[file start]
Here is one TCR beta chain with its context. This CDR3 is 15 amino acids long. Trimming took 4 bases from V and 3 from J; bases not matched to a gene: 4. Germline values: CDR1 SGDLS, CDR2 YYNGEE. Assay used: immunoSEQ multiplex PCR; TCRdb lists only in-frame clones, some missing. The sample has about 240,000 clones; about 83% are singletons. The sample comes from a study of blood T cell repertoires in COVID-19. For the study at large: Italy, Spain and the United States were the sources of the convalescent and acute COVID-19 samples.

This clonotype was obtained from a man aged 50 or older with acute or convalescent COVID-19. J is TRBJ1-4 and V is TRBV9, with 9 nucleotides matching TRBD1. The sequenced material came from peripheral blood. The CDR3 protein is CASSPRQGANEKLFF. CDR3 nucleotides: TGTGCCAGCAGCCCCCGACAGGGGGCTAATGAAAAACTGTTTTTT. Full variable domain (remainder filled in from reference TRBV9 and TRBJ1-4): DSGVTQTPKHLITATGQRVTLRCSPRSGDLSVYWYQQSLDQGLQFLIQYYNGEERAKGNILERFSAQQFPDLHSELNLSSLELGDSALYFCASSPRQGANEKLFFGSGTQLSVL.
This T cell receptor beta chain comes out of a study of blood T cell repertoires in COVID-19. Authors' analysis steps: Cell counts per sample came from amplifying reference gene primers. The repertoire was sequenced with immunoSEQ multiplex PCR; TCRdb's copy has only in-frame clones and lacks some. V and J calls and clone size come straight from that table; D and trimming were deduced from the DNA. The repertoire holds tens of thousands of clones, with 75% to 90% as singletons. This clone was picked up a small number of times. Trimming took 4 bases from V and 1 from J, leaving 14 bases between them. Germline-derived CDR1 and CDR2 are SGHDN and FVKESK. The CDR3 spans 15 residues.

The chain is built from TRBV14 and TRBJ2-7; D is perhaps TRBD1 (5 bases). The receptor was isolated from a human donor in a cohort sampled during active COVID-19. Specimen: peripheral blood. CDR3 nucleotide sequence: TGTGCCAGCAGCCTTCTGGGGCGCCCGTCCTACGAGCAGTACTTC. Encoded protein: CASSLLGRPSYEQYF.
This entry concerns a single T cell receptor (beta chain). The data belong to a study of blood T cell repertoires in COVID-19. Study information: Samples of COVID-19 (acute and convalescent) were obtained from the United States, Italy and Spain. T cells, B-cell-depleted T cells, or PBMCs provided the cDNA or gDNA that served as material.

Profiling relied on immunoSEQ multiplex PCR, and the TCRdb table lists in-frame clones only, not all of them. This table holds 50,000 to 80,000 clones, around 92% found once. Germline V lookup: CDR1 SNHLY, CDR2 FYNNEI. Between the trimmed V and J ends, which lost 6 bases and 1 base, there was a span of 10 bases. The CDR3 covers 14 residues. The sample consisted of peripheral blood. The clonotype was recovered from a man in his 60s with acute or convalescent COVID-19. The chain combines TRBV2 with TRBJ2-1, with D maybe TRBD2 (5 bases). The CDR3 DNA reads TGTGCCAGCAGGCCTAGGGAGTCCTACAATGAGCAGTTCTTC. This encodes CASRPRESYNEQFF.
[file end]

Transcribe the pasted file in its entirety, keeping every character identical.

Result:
Here is one TCR beta chain with its context. This CDR3 is 15 amino acids long. Trimming took 4 bases from V and 3 from J; bases not matched to a gene: 4. Germline values: CDR1 SGDLS, CDR2 YYNGEE. Assay used: immunoSEQ multiplex PCR; TCRdb lists only in-frame clones, some missing. The sample has about 240,000 clones; about 83% are singletons. The sample comes from a study of blood T cell repertoires in COVID-19. For the study at large: Italy, Spain and the United States were the sources of the convalescent and acute COVID-19 samples.

This clonotype was obtained from a man aged 50 or older with acute or convalescent COVID-19. J is TRBJ1-4 and V is TRBV9, with 9 nucleotides matching TRBD1. The sequenced material came from peripheral blood. The CDR3 protein is CASSPRQGANEKLFF. CDR3 nucleotides: TGTGCCAGCAGCCCCCGACAGGGGGCTAATGAAAAACTGTTTTTT. Full variable domain (remainder filled in from reference TRBV9 and TRBJ1-4): DSGVTQTPKHLITATGQRVTLRCSPRSGDLSVYWYQQSLDQGLQFLIQYYNGEERAKGNILERFSAQQFPDLHSELNLSSLELGDSALYFCASSPRQGANEKLFFGSGTQLSVL.
This T cell receptor beta chain comes out of a study of blood T cell repertoires in COVID-19. Authors' analysis steps: Cell counts per sample came from amplifying reference gene primers. The repertoire was sequenced with immunoSEQ multiplex PCR; TCRdb's copy has only in-frame clones and lacks some. V and J calls and clone size come straight from that table; D and trimming were deduced from the DNA. The repertoire holds tens of thousands of clones, with 75% to 90% as singletons. This clone was picked up a small number of times. Trimming took 4 bases from V and 1 from J, leaving 14 bases between them. Germline-derived CDR1 and CDR2 are SGHDN and FVKESK. The CDR3 spans 15 residues.

The chain is built from TRBV14 and TRBJ2-7; D is perhaps TRBD1 (5 bases). The receptor was isolated from a human donor in a cohort sampled during active COVID-19. Specimen: peripheral blood. CDR3 nucleotide sequence: TGTGCCAGCAGCCTTCTGGGGCGCCCGTCCTACGAGCAGTACTTC. Encoded protein: CASSLLGRPSYEQYF.
This entry concerns a single T cell receptor (beta chain). The data belong to a study of blood T cell repertoires in COVID-19. Study information: Samples of COVID-19 (acute and convalescent) were obtained from the United States, Italy and Spain. T cells, B-cell-depleted T cells, or PBMCs provided the cDNA or gDNA that served as material.

Profiling relied on immunoSEQ multiplex PCR, and the TCRdb table lists in-frame clones only, not all of them. This table holds 50,000 to 80,000 clones, around 92% found once. Germline V lookup: CDR1 SNHLY, CDR2 FYNNEI. Between the trimmed V and J ends, which lost 6 bases and 1 base, there was a span of 10 bases. The CDR3 covers 14 residues. The sample consisted of peripheral blood. The clonotype was recovered from a man in his 60s with acute or convalescent COVID-19. The chain combines TRBV2 with TRBJ2-1, with D maybe TRBD2 (5 bases). The CDR3 DNA reads TGTGCCAGCAGGCCTAGGGAGTCCTACAATGAGCAGTTCTTC. This encodes CASRPRESYNEQFF.